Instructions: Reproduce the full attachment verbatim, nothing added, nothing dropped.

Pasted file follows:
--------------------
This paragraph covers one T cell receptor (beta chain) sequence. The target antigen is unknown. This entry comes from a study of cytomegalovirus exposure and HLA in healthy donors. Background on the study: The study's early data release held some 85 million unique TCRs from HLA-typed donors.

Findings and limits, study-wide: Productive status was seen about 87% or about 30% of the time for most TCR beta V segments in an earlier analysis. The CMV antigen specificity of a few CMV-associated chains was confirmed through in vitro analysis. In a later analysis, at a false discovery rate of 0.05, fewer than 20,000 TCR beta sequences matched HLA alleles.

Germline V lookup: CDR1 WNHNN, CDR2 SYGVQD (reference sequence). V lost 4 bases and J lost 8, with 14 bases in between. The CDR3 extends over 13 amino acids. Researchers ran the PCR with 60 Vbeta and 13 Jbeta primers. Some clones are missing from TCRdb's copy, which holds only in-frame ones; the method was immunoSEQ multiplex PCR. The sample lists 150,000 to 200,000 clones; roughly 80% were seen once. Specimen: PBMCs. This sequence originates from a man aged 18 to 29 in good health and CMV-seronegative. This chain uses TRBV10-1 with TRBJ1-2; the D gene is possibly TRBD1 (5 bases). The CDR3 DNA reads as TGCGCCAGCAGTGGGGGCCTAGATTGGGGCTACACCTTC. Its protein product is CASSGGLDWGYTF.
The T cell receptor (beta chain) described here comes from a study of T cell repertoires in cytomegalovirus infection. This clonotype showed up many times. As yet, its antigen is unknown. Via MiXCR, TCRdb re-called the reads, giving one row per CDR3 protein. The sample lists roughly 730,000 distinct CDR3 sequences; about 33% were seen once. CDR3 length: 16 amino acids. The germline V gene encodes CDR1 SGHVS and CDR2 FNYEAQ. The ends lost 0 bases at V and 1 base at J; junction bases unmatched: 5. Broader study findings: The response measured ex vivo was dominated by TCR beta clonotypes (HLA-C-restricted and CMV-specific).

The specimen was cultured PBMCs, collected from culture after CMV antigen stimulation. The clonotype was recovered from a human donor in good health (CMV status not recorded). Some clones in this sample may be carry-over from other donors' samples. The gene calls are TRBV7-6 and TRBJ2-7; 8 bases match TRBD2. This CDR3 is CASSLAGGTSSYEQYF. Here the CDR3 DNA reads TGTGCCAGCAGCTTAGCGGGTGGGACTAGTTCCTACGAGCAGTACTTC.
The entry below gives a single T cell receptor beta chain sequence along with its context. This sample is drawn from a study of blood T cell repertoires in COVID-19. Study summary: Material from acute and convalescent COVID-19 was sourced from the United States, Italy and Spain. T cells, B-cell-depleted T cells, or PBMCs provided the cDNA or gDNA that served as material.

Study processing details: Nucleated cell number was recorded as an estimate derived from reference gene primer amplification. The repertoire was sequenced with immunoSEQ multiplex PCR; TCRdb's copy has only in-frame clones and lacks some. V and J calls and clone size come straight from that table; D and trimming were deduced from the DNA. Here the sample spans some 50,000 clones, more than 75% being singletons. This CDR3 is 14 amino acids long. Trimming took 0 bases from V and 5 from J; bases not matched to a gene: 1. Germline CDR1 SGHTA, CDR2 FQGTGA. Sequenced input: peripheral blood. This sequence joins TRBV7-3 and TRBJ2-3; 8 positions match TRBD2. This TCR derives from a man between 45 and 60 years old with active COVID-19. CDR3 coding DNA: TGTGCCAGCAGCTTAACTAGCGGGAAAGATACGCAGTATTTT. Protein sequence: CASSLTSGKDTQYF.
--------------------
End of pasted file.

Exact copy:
This paragraph covers one T cell receptor (beta chain) sequence. The target antigen is unknown. This entry comes from a study of cytomegalovirus exposure and HLA in healthy donors. Background on the study: The study's early data release held some 85 million unique TCRs from HLA-typed donors.

Findings and limits, study-wide: Productive status was seen about 87% or about 30% of the time for most TCR beta V segments in an earlier analysis. The CMV antigen specificity of a few CMV-associated chains was confirmed through in vitro analysis. In a later analysis, at a false discovery rate of 0.05, fewer than 20,000 TCR beta sequences matched HLA alleles.

Germline V lookup: CDR1 WNHNN, CDR2 SYGVQD (reference sequence). V lost 4 bases and J lost 8, with 14 bases in between. The CDR3 extends over 13 amino acids. Researchers ran the PCR with 60 Vbeta and 13 Jbeta primers. Some clones are missing from TCRdb's copy, which holds only in-frame ones; the method was immunoSEQ multiplex PCR. The sample lists 150,000 to 200,000 clones; roughly 80% were seen once. Specimen: PBMCs. This sequence originates from a man aged 18 to 29 in good health and CMV-seronegative. This chain uses TRBV10-1 with TRBJ1-2; the D gene is possibly TRBD1 (5 bases). The CDR3 DNA reads as TGCGCCAGCAGTGGGGGCCTAGATTGGGGCTACACCTTC. Its protein product is CASSGGLDWGYTF.
The T cell receptor (beta chain) described here comes from a study of T cell repertoires in cytomegalovirus infection. This clonotype showed up many times. As yet, its antigen is unknown. Via MiXCR, TCRdb re-called the reads, giving one row per CDR3 protein. The sample lists roughly 730,000 distinct CDR3 sequences; about 33% were seen once. CDR3 length: 16 amino acids. The germline V gene encodes CDR1 SGHVS and CDR2 FNYEAQ. The ends lost 0 bases at V and 1 base at J; junction bases unmatched: 5. Broader study findings: The response measured ex vivo was dominated by TCR beta clonotypes (HLA-C-restricted and CMV-specific).

The specimen was cultured PBMCs, collected from culture after CMV antigen stimulation. The clonotype was recovered from a human donor in good health (CMV status not recorded). Some clones in this sample may be carry-over from other donors' samples. The gene calls are TRBV7-6 and TRBJ2-7; 8 bases match TRBD2. This CDR3 is CASSLAGGTSSYEQYF. Here the CDR3 DNA reads TGTGCCAGCAGCTTAGCGGGTGGGACTAGTTCCTACGAGCAGTACTTC.
The entry below gives a single T cell receptor beta chain sequence along with its context. This sample is drawn from a study of blood T cell repertoires in COVID-19. Study summary: Material from acute and convalescent COVID-19 was sourced from the United States, Italy and Spain. T cells, B-cell-depleted T cells, or PBMCs provided the cDNA or gDNA that served as material.

Study processing details: Nucleated cell number was recorded as an estimate derived from reference gene primer amplification. The repertoire was sequenced with immunoSEQ multiplex PCR; TCRdb's copy has only in-frame clones and lacks some. V and J calls and clone size come straight from that table; D and trimming were deduced from the DNA. Here the sample spans some 50,000 clones, more than 75% being singletons. This CDR3 is 14 amino acids long. Trimming took 0 bases from V and 5 from J; bases not matched to a gene: 1. Germline CDR1 SGHTA, CDR2 FQGTGA. Sequenced input: peripheral blood. This sequence joins TRBV7-3 and TRBJ2-3; 8 positions match TRBD2. This TCR derives from a man between 45 and 60 years old with active COVID-19. CDR3 coding DNA: TGTGCCAGCAGCTTAACTAGCGGGAAAGATACGCAGTATTTT. Protein sequence: CASSLTSGKDTQYF.